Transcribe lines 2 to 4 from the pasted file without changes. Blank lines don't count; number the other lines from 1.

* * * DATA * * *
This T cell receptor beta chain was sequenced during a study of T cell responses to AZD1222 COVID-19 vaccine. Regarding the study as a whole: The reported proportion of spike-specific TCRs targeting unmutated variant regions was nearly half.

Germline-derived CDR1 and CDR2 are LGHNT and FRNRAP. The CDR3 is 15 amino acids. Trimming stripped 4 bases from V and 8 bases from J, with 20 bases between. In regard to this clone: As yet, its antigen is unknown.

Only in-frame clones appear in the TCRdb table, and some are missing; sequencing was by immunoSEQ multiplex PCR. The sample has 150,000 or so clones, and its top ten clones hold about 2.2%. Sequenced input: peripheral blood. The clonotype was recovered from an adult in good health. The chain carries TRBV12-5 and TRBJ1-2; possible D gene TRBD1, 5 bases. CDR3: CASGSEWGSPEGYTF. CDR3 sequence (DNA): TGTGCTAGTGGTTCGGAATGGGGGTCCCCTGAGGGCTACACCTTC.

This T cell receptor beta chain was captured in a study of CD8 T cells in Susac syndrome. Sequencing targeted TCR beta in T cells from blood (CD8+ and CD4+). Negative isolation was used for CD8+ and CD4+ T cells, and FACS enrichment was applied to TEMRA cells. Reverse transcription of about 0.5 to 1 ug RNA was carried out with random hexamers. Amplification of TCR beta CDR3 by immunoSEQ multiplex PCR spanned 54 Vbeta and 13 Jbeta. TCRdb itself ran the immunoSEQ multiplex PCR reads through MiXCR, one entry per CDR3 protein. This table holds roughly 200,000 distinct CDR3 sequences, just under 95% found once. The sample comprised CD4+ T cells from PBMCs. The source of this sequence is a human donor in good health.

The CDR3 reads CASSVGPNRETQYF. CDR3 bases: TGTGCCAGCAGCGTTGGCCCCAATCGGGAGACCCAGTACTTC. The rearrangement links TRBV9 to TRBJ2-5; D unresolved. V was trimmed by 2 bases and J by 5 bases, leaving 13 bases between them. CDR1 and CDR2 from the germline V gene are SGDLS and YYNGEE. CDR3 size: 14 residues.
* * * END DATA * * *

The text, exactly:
Germline-derived CDR1 and CDR2 are LGHNT and FRNRAP. The CDR3 is 15 amino acids. Trimming stripped 4 bases from V and 8 bases from J, with 20 bases between. In regard to this clone: As yet, its antigen is unknown.

Only in-frame clones appear in the TCRdb table, and some are missing; sequencing was by immunoSEQ multiplex PCR. The sample has 150,000 or so clones, and its top ten clones hold about 2.2%. Sequenced input: peripheral blood. The clonotype was recovered from an adult in good health. The chain carries TRBV12-5 and TRBJ1-2; possible D gene TRBD1, 5 bases. CDR3: CASGSEWGSPEGYTF. CDR3 sequence (DNA): TGTGCTAGTGGTTCGGAATGGGGGTCCCCTGAGGGCTACACCTTC.

This T cell receptor beta chain was captured in a study of CD8 T cells in Susac syndrome. Sequencing targeted TCR beta in T cells from blood (CD8+ and CD4+). Negative isolation was used for CD8+ and CD4+ T cells, and FACS enrichment was applied to TEMRA cells. Reverse transcription of about 0.5 to 1 ug RNA was carried out with random hexamers. Amplification of TCR beta CDR3 by immunoSEQ multiplex PCR spanned 54 Vbeta and 13 Jbeta. TCRdb itself ran the immunoSEQ multiplex PCR reads through MiXCR, one entry per CDR3 protein. This table holds roughly 200,000 distinct CDR3 sequences, just under 95% found once. The sample comprised CD4+ T cells from PBMCs. The source of this sequence is a human donor in good health.